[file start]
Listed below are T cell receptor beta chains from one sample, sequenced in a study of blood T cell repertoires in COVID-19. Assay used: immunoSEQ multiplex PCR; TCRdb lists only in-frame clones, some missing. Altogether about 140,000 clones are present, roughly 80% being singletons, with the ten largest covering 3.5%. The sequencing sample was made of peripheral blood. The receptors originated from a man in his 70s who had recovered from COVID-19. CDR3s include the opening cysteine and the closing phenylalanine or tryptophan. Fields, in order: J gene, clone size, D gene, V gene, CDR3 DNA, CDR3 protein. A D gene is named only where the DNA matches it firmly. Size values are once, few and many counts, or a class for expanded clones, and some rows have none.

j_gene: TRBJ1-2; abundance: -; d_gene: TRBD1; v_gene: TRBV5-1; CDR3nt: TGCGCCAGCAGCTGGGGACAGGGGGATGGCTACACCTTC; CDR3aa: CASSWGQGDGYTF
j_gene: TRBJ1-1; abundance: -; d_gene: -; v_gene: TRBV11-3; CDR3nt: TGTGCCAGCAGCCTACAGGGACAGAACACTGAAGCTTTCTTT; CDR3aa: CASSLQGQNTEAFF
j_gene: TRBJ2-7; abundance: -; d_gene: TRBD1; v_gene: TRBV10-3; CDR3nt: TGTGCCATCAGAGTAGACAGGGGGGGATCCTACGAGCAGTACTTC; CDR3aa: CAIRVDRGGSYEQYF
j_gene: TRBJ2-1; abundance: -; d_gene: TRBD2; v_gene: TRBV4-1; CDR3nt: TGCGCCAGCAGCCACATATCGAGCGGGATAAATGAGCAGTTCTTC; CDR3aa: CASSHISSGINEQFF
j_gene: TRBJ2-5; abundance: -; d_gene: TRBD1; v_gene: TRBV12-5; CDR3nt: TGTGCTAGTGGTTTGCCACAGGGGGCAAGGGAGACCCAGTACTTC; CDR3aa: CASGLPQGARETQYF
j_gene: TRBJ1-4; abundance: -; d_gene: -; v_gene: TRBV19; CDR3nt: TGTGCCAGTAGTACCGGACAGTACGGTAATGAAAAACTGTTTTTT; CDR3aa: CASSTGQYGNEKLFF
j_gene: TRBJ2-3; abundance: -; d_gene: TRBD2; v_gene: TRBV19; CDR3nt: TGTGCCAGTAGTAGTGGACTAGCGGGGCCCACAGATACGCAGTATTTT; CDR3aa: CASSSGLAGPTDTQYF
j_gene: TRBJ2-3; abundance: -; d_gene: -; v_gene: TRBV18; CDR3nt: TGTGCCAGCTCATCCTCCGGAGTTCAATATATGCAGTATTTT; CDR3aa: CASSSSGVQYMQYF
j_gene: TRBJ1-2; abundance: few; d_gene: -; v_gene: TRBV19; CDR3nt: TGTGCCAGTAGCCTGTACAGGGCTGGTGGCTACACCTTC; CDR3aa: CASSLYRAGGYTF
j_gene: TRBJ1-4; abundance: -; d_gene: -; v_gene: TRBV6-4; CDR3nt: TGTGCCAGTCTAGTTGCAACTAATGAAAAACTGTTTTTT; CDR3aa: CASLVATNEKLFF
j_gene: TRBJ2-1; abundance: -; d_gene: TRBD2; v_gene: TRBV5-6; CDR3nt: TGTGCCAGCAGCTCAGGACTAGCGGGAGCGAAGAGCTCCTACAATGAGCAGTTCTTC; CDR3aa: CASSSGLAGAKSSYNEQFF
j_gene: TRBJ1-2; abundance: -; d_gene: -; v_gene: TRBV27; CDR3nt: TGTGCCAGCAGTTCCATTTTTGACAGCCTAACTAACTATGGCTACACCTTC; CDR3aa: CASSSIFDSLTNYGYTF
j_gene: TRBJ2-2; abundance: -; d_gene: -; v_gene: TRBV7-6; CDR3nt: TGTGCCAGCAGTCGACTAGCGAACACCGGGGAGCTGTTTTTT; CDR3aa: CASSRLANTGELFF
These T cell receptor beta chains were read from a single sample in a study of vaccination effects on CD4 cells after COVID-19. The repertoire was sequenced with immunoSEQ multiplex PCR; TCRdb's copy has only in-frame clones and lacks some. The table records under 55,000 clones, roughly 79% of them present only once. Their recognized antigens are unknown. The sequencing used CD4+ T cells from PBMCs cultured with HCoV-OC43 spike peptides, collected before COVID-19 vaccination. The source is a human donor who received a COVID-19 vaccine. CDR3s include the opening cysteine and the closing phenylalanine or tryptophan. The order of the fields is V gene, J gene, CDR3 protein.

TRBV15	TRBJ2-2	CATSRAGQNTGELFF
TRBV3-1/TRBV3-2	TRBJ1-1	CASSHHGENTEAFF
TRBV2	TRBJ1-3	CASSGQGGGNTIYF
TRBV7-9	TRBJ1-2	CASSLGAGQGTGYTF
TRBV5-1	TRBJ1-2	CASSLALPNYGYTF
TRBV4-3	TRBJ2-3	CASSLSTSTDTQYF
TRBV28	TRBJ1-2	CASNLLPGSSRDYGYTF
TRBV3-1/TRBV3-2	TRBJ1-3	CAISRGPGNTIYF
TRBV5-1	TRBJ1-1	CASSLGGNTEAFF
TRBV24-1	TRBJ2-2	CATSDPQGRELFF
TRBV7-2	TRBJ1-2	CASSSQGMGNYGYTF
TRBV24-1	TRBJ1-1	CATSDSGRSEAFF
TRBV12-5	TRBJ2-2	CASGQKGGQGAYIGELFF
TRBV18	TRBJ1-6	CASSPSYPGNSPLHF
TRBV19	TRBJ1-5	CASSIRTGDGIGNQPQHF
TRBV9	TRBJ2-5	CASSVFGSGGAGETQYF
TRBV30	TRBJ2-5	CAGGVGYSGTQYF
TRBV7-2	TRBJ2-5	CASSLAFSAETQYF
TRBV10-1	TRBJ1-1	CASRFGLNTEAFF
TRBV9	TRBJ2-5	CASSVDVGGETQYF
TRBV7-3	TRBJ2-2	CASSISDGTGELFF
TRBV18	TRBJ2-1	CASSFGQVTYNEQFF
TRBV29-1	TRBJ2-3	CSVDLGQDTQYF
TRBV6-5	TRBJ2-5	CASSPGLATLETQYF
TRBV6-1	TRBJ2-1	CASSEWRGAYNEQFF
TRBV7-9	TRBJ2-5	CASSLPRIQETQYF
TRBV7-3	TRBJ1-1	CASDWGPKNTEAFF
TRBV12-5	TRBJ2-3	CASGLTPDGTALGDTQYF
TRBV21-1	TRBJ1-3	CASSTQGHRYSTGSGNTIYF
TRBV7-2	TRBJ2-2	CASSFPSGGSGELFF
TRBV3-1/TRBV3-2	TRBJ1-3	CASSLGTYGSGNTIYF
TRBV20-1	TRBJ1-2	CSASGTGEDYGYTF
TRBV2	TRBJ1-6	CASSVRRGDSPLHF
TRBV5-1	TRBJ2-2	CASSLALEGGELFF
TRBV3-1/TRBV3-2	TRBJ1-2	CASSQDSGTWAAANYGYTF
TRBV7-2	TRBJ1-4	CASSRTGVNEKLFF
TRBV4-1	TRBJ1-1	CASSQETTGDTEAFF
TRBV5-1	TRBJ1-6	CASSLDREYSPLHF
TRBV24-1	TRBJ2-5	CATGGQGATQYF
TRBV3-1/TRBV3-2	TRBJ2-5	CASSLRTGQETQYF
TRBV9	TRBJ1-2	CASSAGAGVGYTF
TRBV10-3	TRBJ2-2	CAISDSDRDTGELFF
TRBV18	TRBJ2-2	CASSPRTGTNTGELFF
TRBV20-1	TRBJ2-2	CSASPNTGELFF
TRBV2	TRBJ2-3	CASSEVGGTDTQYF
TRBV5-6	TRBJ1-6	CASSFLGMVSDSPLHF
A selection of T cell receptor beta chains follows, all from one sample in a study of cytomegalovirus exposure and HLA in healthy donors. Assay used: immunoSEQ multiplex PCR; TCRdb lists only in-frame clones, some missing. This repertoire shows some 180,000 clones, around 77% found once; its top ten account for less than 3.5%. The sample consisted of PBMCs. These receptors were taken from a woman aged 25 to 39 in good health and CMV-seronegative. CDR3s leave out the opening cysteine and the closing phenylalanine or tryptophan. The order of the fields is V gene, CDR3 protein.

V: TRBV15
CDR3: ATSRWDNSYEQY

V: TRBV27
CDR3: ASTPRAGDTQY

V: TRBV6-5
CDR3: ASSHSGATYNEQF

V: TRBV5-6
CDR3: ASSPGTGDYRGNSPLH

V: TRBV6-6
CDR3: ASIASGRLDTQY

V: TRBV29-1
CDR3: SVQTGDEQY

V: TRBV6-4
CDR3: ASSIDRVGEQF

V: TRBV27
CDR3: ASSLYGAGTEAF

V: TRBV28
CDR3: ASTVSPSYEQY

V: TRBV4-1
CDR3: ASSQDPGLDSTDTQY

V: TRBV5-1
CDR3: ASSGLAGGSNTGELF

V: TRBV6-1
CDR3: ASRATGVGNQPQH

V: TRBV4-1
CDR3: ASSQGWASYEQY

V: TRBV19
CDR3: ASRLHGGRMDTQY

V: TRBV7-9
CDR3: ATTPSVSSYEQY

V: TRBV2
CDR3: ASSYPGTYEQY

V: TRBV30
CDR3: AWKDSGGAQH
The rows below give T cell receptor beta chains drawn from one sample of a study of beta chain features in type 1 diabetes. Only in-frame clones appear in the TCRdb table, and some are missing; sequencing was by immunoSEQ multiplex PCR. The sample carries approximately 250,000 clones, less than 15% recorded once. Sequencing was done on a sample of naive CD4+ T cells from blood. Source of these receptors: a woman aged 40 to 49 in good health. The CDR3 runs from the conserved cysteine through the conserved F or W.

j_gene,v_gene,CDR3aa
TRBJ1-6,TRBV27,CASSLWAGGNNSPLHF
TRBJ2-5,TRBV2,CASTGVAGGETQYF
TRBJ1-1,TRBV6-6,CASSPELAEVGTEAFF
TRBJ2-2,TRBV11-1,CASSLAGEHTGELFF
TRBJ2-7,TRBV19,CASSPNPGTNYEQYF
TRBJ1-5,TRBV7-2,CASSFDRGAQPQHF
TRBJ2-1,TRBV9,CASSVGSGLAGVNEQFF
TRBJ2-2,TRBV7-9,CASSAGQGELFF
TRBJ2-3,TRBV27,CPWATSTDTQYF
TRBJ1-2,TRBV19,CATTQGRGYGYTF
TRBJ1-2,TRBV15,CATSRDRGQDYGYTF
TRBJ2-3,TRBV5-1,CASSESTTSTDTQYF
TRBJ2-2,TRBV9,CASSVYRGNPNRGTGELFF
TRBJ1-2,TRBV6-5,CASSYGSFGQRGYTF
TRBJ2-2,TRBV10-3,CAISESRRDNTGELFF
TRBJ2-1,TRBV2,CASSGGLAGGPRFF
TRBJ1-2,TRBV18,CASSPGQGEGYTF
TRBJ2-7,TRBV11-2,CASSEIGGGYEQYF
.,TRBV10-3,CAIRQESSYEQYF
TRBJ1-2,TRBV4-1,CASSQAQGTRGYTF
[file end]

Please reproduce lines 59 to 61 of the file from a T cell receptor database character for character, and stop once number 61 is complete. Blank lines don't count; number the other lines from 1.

TRBV20-1	TRBJ2-2	CSASPNTGELFF
TRBV2	TRBJ2-3	CASSEVGGTDTQYF
TRBV5-6	TRBJ1-6	CASSFLGMVSDSPLHF